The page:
Friday, October 26, 2012
W2W4: Six things we'll be focused on
By Field Yates
London's Wembley Stadium is ready for the Patriots and Rams on Sunday.
Despite talk of the Patriots being unable to close out games, or lacking an identity on offense, or not having enough within the pass rush and secondary, just one thing stands between entering the team’s bye week with a division lead and four wins in its past five games.
That, of course, is a matchup with the St. Louis Rams in a unique setting: Wembley Stadium, the most prestigious sporting venue in London. It plays hosts to other teams, such as the English national soccer (or, as it’s referred to locally, football) squad, and was the site of a 35-7 Patriots victory over the Tampa Bay Buccaneers in 2009.
If the Patriots can replicate their London success on Sunday, they will stand at 5-3 and ready for a schedule that involves just three road games down the stretch, and none that requires changing time zones. That stands in stark contrast to the roughly 16,000 miles they have already traveled since the third week of preseason play.
But it won’t be easy, as the Patriots have a hungry and improving Rams team to get past, and one that has a pension for causing havoc for opposing quarterbacks. To make matters worse, the Patriots find themselves in a tough spot in terms of injuries. Seven players have already been ruled out of Sunday’s game. That’s where we’ll start with our six things to keep an eye on Sunday afternoon:
1. Injury impact. The Patriots are beaten up entering Week 8. Prior to placing cornerback Ras-I Dowling on injured reserve, he was one of seven Patriots already ruled out for Week 8, including tight end Aaron Hernandez. Beyond that group, 12 others are questionable for Sunday. The mounting injury woes could be a product of the team’s grueling travel schedule so far this season, as well as the fact that the bye week has not yet arrived. So as important as a win is on Sunday, the Patriots are also hoping to leave without any additional injuries. As for the impact their current injuries will have on Sunday, keep an eye on linebacker Jerod Mayo, among those listed as questionable. An elbow issue limited him in practice this week, and the Patriots need the heart and soul of their defense to be close to his usual self to contain Rams running back Steven Jackson. The Patriots will also be without both of their starting safeties -- Steve Gregory and Patrick Chung -- for a second straight week.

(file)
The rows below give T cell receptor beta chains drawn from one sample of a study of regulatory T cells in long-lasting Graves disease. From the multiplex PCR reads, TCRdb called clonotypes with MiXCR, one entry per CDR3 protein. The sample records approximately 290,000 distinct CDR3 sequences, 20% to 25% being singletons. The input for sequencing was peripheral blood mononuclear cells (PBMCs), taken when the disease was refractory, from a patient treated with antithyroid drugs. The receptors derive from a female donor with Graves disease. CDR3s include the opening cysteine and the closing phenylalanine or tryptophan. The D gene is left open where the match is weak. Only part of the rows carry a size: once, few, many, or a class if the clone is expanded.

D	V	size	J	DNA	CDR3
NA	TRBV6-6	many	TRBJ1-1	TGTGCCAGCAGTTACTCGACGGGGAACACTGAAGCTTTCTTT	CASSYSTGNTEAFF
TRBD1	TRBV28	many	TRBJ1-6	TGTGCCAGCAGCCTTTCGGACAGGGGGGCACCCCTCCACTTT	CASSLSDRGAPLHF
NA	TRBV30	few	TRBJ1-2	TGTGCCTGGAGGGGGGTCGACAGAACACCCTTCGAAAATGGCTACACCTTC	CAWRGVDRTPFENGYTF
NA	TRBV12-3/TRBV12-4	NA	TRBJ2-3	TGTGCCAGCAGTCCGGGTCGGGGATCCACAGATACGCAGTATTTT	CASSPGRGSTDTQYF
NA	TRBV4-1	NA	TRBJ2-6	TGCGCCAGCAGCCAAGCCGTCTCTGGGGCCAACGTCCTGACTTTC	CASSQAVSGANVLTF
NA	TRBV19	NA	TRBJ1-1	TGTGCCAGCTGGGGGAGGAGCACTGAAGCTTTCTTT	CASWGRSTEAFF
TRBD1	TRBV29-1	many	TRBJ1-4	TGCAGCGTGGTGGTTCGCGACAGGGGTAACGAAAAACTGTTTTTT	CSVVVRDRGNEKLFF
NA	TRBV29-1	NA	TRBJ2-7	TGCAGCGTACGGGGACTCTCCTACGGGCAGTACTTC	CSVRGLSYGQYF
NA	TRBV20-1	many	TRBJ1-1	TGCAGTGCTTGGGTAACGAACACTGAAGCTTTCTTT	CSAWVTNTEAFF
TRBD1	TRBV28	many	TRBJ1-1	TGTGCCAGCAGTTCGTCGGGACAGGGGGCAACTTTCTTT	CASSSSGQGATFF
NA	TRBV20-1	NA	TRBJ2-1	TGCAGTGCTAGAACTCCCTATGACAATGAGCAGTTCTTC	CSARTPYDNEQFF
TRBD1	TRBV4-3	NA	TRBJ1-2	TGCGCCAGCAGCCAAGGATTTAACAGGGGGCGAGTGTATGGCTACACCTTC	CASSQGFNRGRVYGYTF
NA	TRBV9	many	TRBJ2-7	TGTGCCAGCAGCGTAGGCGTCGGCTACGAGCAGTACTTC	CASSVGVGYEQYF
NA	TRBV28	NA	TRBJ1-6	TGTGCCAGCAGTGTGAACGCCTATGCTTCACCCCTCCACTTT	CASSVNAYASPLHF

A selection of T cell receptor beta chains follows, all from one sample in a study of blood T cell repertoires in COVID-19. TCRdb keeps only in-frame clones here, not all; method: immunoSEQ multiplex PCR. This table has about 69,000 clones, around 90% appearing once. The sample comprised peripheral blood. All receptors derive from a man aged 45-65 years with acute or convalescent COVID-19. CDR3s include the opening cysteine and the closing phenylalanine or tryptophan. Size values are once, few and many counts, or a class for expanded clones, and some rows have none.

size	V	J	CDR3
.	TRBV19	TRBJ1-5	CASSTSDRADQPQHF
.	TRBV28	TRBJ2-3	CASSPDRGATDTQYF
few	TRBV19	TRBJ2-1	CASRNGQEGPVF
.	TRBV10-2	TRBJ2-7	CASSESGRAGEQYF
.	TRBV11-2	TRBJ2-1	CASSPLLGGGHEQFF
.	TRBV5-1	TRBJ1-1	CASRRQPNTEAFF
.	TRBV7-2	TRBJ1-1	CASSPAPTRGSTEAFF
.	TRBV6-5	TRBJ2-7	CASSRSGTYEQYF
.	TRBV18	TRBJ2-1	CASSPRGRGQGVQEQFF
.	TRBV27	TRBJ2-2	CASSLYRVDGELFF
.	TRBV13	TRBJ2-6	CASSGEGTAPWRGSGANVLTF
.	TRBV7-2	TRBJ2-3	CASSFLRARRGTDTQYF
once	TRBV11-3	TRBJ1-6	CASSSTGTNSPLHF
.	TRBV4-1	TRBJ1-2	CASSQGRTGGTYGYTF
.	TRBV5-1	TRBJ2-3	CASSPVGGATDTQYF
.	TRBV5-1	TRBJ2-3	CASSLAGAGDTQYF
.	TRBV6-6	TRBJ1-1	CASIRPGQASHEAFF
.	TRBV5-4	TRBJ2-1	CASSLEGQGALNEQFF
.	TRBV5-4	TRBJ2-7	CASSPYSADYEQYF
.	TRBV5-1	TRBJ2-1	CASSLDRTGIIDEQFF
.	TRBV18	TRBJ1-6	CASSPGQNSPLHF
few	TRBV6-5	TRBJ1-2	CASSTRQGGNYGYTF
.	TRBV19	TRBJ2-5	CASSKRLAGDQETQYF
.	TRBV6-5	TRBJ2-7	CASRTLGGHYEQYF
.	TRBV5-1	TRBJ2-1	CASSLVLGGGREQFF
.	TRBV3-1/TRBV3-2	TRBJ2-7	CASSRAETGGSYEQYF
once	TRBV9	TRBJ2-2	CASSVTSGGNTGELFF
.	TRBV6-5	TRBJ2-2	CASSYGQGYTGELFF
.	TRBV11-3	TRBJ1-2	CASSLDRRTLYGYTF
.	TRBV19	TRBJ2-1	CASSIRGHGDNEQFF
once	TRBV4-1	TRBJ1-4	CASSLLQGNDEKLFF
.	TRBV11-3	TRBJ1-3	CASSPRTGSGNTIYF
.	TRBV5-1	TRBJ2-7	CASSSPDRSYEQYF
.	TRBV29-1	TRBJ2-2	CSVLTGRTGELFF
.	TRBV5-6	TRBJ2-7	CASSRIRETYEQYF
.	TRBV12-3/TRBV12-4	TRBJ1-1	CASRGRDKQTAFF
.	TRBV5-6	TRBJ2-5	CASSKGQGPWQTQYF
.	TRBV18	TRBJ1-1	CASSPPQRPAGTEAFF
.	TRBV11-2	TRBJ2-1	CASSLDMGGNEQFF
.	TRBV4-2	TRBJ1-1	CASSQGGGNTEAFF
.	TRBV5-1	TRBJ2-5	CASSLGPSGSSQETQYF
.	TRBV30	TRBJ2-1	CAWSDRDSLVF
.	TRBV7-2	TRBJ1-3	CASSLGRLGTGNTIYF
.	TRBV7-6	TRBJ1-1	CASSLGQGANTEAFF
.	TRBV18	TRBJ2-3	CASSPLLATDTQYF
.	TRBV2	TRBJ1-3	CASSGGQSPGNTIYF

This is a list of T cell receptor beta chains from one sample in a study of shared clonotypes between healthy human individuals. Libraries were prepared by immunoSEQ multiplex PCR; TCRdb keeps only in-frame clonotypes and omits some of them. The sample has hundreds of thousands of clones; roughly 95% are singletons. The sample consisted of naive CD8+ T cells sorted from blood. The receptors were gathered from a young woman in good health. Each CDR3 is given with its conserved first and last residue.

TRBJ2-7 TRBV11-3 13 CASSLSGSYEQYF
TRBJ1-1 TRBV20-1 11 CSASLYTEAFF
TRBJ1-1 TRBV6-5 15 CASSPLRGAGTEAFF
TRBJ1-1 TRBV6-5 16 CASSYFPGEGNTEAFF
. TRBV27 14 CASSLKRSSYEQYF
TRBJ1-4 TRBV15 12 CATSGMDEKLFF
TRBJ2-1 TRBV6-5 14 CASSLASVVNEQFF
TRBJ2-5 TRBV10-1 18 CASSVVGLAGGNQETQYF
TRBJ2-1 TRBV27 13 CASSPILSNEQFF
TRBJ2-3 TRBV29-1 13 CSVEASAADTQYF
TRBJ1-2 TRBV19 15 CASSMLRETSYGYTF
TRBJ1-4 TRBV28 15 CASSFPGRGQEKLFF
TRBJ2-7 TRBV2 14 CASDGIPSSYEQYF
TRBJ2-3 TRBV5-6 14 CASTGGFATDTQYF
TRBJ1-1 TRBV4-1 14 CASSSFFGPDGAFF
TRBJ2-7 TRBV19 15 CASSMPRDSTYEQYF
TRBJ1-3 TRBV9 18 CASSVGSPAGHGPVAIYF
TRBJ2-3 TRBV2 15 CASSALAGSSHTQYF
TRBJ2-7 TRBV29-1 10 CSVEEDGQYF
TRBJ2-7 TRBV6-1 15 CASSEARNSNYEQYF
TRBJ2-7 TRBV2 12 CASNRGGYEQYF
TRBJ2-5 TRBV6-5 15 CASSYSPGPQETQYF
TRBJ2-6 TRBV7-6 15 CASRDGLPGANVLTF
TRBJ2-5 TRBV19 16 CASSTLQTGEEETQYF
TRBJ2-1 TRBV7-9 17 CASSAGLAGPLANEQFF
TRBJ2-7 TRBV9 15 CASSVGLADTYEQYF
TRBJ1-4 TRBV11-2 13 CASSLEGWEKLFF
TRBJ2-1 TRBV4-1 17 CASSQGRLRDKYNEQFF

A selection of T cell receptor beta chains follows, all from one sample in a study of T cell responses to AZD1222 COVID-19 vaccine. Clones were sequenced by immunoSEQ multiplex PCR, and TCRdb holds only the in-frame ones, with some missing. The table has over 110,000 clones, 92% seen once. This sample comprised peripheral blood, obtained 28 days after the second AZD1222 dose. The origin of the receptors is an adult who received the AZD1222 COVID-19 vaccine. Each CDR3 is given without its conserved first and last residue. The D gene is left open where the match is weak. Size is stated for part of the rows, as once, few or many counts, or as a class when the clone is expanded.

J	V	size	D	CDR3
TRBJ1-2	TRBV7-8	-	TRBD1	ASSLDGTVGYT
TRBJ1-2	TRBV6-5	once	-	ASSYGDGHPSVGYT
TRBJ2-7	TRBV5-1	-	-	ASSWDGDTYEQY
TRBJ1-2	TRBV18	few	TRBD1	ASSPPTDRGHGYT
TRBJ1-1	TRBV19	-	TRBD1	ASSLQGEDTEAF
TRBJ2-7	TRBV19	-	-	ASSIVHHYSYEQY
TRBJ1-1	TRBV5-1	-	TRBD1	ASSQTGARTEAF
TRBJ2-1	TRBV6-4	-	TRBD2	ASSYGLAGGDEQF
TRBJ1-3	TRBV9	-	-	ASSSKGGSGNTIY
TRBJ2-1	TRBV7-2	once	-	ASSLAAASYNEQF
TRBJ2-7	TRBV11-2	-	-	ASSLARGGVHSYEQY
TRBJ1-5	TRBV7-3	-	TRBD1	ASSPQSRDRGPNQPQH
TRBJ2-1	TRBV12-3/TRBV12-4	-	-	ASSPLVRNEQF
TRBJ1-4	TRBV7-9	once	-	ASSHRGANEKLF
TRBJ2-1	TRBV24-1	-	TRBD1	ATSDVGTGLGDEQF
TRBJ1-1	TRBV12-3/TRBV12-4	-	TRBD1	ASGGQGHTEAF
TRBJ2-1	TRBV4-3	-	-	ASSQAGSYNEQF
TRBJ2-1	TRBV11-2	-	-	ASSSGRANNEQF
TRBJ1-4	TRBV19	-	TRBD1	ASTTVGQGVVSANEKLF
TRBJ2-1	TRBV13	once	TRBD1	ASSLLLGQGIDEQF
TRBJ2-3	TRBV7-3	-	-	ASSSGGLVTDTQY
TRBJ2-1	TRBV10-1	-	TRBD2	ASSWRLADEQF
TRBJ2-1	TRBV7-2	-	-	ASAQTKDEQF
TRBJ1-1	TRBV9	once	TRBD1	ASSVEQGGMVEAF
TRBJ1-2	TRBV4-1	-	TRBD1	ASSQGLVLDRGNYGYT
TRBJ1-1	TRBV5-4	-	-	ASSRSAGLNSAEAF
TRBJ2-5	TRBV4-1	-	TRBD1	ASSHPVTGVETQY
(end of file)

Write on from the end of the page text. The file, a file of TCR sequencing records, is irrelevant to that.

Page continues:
2. Handling the circumstances. The rules won’t be any different when these two teams play on Sunday, but this week has been anything but normal for the Patriots and Rams. New England opted to travel through the night on Thursday and use Friday as a transition day in London. That leaves the team with 48-plus hours to ready itself for kickoff, which includes acclimating to the time change and resting up after an unusual work week. The Patriots have downplayed the impact of travel this week, but will nonetheless need to be sharp by the time kickoff rolls around.
3. Flavor of the week on offense. Do the Patriots lack an identity on offense? In the eyes of this scribe, they don’t. What are they? They’re a chameleon that is capable of attacking a defense in a number of ways. The Patriots have adopted a number of different strategies through seven games this season, and stand atop both the yards per game and points scored column. That’s versatility and efficiency. So, what will the Patriots do this week? Given the Rams’ impressive pass rush and group of cornerbacks, it could be a weekend where the running game is used to set up the passing attack.
Rams rookie Chris Givens has a catch of more than 40 yards in each of the past four games.
4. Containing Givens. For the second consecutive week, the Patriots face a team with passing game woes. Last week, the Patriots allowed Mark Sanchez to go over 300 yards through the air. Ouch. The Rams aren’t loaded up with weapons in the passing game, but it bears mentioning that rookie receiver Chris Givens has a catch of more than 40 yards in each of the past four games. Bill Belichick was asked about Givens on Friday: “Givens has really made some big plays for them,” he said. “He hasn’t had that many opportunities but the ones he’s had, he’s hit big on. ... He’s definitely given them an element of big plays.” Stopping the Rams’ passing game may come down to limiting Givens on Sunday.
5. Protecting Brady. It might sound like a broken record, but protecting quarterback Tom Brady is of critical importance this weekend. That means the Patriots’ offensive tackles doing a tremendous job against a dynamic duo of edge rushers in Chris Long and Robert Quinn. Quinn has seven sacks already this season, and Long has developed into a top-flight player. St. Louis is a fast, aggressive defense, and one that feeds off of pressure. Keeping Brady upright is imperative.
6. Consistency for 60 minutes. What the Patriots have shown through seven weeks is that for stretches of a game, they can be among the most dominant teams in football. The talent is largely in place, the system is largely in place. What it comes down to is piecing together that dominance for 60 minutes. The Patriots need to show that they can push the pedal to the metal from the first quarter to the fourth, and begin to truly separate themselves from the rest of the division. There’s no better time to do so than entering their Week 9 bye.